Amendments to the Catechism on the issue is a realistic possibility. Already Pope Francis has set up a commission to study revising the Catechism on the death penalty.  Moreover, expectations that conservative bishops would never allow such a drastic change in the language of the Church to describe sexual behaviours that lead to physical and spiritual death should be tempered with the unfortunate realities of the past few years.  

In an interview with Crux, Archbishop Charles Chaput voiced support for doing away with the Church’s language of “intrinsically disordered.” “I think it’s probably good for the Church to put that on the shelf for a while, until we get over the negativity related to it,” Chaput told Crux. “That language automatically sets people off and probably isn’t useful anymore.” Chaput’s concession is troubling given that the Catechism language pales in comparison to the Scriptural condemnations of homosexual acts as gravely depraved and abominable.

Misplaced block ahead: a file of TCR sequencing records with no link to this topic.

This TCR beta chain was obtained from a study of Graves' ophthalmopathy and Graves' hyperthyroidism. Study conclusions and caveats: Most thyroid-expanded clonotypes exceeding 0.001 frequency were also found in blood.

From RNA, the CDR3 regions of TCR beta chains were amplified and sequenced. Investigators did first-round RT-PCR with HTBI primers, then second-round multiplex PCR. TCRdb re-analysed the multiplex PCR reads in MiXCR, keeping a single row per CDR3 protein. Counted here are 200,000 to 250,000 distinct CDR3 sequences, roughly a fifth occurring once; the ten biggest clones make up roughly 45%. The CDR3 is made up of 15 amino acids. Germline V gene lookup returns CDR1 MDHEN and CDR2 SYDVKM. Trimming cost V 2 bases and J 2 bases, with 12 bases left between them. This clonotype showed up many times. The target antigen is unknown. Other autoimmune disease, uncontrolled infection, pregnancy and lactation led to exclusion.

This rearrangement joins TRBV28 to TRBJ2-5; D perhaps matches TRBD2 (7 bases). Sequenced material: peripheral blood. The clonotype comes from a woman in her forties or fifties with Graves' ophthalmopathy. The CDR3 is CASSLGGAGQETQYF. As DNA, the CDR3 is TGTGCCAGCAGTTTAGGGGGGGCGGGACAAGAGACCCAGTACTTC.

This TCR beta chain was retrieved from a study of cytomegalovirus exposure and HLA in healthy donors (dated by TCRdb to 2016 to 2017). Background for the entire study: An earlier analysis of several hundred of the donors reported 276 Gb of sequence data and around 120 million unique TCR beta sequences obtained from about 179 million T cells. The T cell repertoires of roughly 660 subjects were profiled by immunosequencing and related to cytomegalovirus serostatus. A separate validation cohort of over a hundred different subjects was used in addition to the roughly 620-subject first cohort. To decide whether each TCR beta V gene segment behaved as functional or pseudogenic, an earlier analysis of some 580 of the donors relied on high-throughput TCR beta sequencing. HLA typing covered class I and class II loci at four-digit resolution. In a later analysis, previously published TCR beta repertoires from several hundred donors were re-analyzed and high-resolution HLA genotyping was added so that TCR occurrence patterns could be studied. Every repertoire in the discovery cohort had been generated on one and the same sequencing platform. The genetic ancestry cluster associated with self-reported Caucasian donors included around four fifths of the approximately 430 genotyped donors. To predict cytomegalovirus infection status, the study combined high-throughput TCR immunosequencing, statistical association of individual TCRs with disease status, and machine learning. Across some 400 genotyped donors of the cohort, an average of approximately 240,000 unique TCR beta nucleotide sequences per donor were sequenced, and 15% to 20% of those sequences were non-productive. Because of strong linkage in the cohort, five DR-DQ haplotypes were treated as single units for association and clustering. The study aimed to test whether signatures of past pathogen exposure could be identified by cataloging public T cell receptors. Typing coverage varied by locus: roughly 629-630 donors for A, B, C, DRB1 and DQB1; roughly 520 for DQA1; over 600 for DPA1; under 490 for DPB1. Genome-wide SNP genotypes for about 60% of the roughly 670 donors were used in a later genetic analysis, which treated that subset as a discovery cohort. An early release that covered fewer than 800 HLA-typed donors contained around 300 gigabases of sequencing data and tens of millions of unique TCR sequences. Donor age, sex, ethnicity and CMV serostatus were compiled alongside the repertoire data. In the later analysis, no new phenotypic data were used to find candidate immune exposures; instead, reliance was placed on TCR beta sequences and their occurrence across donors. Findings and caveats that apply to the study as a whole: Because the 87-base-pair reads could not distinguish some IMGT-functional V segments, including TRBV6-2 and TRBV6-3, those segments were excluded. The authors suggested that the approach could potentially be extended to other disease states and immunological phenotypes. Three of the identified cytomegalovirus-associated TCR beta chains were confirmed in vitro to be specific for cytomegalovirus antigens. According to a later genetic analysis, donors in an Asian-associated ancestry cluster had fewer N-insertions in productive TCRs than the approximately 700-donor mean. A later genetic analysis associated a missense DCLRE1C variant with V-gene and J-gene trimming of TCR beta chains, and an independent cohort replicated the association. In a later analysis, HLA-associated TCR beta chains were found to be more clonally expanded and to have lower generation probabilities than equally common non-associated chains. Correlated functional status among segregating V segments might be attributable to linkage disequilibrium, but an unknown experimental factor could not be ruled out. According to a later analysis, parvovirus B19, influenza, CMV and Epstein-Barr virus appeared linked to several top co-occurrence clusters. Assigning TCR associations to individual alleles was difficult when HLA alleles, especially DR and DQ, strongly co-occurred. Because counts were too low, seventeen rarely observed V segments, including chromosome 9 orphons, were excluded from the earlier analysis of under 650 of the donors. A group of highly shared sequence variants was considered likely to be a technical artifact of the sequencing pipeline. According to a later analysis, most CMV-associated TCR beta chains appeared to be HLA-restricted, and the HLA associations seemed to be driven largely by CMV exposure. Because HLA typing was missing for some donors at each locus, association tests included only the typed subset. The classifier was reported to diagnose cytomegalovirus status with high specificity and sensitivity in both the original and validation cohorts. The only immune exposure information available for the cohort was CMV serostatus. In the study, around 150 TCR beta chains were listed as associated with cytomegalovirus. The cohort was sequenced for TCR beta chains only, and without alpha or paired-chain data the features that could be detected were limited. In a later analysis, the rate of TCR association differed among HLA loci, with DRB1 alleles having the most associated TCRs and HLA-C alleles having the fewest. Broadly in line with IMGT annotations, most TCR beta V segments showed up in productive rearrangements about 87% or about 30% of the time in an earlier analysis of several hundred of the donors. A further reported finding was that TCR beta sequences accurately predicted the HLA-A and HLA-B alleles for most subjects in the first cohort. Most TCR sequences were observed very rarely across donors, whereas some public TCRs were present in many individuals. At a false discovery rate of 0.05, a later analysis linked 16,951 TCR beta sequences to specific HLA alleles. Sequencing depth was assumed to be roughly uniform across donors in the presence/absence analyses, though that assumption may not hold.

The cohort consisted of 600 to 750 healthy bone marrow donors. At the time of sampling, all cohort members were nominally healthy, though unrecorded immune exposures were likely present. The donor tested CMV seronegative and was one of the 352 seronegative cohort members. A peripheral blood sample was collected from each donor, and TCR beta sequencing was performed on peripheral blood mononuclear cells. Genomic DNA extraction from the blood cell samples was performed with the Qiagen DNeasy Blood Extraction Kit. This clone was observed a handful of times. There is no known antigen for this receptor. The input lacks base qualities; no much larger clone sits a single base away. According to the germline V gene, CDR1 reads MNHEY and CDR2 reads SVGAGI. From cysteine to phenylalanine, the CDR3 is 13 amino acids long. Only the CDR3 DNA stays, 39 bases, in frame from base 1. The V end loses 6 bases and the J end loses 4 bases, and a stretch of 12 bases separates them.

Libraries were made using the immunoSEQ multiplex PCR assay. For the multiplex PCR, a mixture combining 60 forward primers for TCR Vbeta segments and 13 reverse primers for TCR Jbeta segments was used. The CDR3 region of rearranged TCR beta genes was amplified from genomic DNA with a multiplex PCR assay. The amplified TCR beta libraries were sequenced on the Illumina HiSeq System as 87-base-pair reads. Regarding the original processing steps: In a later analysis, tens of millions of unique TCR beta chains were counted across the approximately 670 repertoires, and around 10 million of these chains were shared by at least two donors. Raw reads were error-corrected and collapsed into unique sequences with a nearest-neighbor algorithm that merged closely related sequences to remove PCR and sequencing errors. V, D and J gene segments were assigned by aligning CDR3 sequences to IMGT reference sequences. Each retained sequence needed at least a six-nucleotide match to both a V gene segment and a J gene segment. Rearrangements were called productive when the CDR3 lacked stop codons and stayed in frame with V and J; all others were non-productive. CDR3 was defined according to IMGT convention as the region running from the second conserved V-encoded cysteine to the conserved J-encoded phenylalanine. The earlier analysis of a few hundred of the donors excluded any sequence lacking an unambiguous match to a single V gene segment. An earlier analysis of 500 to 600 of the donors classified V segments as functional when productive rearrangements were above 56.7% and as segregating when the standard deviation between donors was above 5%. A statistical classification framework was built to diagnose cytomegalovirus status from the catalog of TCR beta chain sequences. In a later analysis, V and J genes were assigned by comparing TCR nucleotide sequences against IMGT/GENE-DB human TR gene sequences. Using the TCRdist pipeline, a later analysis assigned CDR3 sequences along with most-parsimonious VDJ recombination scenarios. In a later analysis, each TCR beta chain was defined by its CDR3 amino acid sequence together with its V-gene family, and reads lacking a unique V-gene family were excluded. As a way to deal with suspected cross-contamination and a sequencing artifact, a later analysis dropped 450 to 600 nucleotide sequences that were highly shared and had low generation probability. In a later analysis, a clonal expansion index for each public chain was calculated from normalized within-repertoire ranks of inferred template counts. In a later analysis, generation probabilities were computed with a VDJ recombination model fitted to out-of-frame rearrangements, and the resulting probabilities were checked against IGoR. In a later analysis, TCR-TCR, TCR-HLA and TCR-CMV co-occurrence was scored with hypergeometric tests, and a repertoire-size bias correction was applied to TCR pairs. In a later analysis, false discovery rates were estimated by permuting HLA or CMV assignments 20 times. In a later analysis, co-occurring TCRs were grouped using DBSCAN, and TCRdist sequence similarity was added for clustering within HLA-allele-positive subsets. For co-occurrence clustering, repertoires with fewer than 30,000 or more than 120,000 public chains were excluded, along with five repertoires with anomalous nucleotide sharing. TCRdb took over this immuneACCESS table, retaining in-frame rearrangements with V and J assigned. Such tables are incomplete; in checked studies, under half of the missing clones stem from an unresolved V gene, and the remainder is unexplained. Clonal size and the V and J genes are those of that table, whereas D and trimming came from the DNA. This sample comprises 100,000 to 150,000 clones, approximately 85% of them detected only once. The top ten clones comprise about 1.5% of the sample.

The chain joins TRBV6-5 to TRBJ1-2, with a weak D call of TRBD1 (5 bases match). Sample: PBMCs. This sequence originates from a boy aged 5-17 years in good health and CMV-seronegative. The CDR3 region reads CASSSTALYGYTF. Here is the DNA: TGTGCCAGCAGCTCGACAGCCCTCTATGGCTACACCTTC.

The McElroy synod is likely to go far beyond changing the language of the Church. He has repeatedly stressed changing the Church’s priorities and has had the backing of Pope Francis’ ‘favored son,’ Chicago Archbishop Blase Cupich. McElroy created a furor at the U.S. Bishops Conference meeting last November over a document instructing Catholics on how to vote. McElroy made a pointed argument that the document was out of step with Pope Francis’ priorities — specifically, by putting too much emphasis on abortion and euthanasia, and not enough on poverty and the environment.  Cupich later praised McElroy’s intervention as a “real high moment” for the conference and supported the move to put degradation of the environment and global poverty on par with abortion and euthanasia.